It’s been a long day at the office and you’re working on your last patient. You take a deep sigh and run the tasks still left to do through your mind: finish up instruments, chart notes, clean and restock operatory for tomorrow, other miscellaneous duties. As you walk your patient up front to be discharged, you notice your co-worker. Let’s name her Elaine. Elaine is busy in the sterilization area finishing up your instruments before she gathers cleaning supplies and heads to your operatory to clean, restock and gather the trash for you. How do you feel about the end of your day now? Earlier in the day, the business assistant was struggling to catch up on a few follow-up calls with insurance companies. Elaine observed, and without hesitation, offers to sit at the front desk, answer the other line and check patients in and out to help her.
Do you work with a helper like Elaine? If not, I’ll be you wish you did!
Elaine truly cares about her work and the people she works with, and she expects nothing in return for her good deeds. By stepping up, she maintained customer service standards for the practice. Elaine also has a knack with engaging the team in helping. As they say, you lead by example, and her coworkers take notice. Eventually she has the office smiling. The more often employees step up and help each other, the higher the operating efficiency and customer satisfaction, which leads to higher revenue. Helping behaviors play an important role in organizational effectiveness.
As an employer, you’ll want to keep an eye out for the helpers you interview and take this into consideration when making a final decision. Caution: As with all personality types, there are also less healthy versions of The Helper. Unhealthy Helpers can sometimes have a give-in-order-to-get mentality and may be manipulative or over-controlling. I’m sure you have worked with unhealthy helpers, too. Keep your antenna up and recognize the difference.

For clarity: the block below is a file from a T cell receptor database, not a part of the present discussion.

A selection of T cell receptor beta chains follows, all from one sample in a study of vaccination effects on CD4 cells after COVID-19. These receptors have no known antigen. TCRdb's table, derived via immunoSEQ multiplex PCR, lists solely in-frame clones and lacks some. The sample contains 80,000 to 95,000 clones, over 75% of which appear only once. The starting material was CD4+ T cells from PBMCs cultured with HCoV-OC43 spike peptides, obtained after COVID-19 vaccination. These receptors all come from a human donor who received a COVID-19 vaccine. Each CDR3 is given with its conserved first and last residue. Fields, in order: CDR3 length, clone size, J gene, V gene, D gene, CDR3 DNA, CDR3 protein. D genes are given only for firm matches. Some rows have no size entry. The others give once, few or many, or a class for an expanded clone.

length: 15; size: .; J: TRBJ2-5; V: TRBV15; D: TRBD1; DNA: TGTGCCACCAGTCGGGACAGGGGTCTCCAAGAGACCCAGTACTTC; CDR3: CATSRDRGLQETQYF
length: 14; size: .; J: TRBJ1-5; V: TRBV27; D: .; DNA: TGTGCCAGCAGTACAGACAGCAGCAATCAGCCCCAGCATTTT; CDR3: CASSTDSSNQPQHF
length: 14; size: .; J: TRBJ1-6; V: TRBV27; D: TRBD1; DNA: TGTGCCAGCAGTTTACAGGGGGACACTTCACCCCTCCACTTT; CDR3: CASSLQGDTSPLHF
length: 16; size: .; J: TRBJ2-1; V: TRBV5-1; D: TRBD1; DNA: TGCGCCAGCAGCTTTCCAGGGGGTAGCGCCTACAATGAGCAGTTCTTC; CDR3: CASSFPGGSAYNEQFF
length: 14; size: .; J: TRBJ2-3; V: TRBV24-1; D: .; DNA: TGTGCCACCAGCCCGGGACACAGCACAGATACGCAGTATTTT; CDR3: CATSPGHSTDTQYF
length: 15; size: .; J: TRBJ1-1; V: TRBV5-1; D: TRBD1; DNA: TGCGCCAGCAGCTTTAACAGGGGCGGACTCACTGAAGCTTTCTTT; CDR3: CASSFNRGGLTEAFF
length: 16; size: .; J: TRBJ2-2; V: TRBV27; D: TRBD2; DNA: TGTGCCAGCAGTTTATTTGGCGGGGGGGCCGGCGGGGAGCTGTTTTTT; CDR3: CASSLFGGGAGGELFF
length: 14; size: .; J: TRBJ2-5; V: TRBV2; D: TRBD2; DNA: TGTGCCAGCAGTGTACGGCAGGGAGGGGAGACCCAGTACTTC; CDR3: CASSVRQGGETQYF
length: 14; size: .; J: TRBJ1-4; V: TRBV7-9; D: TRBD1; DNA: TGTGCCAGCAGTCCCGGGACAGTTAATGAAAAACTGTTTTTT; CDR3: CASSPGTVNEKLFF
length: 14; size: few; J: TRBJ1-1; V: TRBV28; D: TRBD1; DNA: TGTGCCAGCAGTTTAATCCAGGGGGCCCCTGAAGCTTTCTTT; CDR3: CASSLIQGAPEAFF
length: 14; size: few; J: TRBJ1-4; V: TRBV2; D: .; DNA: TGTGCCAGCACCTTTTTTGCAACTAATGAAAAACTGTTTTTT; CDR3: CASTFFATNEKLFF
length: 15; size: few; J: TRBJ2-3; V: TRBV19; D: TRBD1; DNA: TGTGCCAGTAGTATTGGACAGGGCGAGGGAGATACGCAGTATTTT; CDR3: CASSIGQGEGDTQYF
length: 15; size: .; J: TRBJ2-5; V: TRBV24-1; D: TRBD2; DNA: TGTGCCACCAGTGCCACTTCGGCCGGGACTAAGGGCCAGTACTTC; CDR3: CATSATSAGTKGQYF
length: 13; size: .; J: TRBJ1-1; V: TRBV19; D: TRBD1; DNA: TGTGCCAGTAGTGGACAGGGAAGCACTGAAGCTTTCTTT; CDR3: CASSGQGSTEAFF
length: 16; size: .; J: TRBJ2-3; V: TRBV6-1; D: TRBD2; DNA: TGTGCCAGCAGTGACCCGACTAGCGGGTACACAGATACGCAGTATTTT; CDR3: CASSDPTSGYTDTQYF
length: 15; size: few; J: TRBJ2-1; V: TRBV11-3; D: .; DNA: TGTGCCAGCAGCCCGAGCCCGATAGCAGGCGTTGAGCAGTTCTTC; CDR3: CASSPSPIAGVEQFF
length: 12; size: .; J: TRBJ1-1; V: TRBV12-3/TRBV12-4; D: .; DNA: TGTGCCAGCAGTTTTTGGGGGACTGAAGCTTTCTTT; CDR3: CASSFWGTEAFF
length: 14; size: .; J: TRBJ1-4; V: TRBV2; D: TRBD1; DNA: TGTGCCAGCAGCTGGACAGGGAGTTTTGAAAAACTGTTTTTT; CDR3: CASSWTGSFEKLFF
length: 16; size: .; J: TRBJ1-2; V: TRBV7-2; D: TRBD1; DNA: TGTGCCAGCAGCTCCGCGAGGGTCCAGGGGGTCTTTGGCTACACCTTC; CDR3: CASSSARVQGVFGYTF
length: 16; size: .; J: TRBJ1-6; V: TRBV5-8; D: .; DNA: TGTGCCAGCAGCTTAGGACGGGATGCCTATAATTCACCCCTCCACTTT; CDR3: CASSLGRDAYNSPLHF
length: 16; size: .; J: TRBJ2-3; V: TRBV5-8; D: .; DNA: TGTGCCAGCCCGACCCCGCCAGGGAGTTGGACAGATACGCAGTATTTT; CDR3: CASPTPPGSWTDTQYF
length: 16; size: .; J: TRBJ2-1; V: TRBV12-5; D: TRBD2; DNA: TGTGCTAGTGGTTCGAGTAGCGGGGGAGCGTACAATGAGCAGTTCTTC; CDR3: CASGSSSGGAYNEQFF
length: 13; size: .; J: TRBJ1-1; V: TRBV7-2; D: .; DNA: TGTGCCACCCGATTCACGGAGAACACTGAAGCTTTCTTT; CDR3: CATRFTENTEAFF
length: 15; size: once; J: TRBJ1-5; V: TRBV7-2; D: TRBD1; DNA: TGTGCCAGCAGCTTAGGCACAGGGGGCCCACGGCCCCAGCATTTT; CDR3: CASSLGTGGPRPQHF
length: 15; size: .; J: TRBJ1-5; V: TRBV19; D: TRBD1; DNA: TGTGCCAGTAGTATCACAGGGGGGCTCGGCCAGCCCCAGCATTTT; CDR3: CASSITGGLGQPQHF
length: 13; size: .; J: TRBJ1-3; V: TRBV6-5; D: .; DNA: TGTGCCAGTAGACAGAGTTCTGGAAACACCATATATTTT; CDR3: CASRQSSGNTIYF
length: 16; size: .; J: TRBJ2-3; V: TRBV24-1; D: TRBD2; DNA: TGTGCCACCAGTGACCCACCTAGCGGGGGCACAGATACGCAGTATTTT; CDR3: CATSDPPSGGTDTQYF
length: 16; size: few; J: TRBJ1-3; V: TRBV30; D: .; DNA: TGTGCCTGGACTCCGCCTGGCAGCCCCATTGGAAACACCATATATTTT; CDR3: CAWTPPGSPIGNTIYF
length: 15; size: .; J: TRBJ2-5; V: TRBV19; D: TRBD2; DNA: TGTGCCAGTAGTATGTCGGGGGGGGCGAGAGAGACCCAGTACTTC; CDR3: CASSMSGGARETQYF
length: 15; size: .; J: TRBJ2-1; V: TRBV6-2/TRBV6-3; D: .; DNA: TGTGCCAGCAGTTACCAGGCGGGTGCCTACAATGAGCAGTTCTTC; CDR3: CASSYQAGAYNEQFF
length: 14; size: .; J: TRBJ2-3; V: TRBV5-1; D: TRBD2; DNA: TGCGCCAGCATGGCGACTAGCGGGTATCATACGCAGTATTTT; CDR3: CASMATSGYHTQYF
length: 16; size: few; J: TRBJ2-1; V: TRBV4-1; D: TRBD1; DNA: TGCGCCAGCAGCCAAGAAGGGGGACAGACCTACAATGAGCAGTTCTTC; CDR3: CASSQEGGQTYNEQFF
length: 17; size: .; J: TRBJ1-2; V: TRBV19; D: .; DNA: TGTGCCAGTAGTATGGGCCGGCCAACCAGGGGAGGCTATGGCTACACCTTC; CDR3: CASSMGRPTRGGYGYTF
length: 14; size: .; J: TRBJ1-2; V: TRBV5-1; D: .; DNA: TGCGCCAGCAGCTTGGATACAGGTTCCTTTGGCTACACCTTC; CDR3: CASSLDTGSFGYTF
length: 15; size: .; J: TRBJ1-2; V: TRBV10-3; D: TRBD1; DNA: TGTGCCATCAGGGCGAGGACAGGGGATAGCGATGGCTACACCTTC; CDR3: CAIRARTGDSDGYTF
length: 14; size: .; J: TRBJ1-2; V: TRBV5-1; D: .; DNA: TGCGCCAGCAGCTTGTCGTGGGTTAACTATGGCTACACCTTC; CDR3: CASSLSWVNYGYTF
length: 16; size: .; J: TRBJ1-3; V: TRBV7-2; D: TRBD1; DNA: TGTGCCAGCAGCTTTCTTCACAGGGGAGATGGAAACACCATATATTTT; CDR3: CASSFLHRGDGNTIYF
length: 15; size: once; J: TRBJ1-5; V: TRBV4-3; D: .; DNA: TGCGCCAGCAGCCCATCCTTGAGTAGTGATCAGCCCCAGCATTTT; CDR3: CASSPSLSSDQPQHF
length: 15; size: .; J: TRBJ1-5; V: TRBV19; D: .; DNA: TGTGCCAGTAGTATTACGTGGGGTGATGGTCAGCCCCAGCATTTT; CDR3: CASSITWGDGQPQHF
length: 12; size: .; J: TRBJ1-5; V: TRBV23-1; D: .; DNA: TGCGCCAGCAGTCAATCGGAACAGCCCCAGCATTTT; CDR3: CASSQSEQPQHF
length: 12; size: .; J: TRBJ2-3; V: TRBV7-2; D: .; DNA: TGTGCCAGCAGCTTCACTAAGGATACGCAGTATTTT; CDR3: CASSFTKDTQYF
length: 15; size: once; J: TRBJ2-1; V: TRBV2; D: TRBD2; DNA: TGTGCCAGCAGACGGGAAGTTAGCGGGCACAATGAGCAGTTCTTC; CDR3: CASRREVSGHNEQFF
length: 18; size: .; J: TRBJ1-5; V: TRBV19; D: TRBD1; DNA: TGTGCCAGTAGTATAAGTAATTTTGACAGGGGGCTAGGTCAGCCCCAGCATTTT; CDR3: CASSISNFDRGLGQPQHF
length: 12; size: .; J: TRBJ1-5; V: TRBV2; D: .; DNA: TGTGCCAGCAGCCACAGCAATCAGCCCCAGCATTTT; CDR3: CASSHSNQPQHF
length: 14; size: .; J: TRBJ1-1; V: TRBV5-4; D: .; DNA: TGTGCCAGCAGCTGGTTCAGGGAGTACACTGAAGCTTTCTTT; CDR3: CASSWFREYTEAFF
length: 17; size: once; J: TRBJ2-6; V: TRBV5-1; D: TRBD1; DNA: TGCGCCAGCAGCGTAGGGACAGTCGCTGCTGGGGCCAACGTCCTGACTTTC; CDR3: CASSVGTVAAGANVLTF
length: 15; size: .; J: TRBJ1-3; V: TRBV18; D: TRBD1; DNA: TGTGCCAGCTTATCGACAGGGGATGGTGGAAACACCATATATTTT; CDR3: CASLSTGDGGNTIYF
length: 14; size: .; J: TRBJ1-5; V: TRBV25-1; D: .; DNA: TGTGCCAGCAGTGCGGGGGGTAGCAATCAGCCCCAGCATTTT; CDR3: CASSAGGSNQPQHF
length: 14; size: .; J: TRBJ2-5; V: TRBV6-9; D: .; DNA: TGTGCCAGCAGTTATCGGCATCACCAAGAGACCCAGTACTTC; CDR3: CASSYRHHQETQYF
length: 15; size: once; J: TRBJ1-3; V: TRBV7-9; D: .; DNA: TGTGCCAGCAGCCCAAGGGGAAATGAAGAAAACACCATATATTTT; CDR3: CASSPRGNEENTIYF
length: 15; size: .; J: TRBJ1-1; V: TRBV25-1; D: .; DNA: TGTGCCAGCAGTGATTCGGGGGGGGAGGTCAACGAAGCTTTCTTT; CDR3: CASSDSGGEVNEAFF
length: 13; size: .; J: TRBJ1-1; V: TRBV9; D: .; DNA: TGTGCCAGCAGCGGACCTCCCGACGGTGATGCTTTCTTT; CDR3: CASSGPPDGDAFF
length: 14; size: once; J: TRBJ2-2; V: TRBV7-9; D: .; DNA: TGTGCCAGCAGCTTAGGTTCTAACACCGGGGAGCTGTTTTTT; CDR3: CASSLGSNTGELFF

People who are helpers have an advantage in the work place. Because they step up and help in other roles in the office, helpers gain knowledge. Giving = Learning. Helpers gain skills outside of their job description. Tasks that round out their skills foundation in turn catapult them to a higher level in their careers down the road. With advancement comes more responsibility and an increase in income. Healthy helpers are valuable. Elaine relocated and found herself back in the job market seeking employment. As she updated her resume, she realized all the additional skills gained and realized, with confidence, she is of higher value to her next employer. After only two interviews, a job offer came in. Elaine received a pay rate considerably higher than her previous job because she had more skills going into this one than she did the last.
In many work environments, The Helpers is taken for granted. Take a look around you. If you work with a Helper, remember to say “PLEASE” and “THANK YOU!”
For more information about helpers, check out the links below.
Book Recommendation: Give and Take by Adam Grant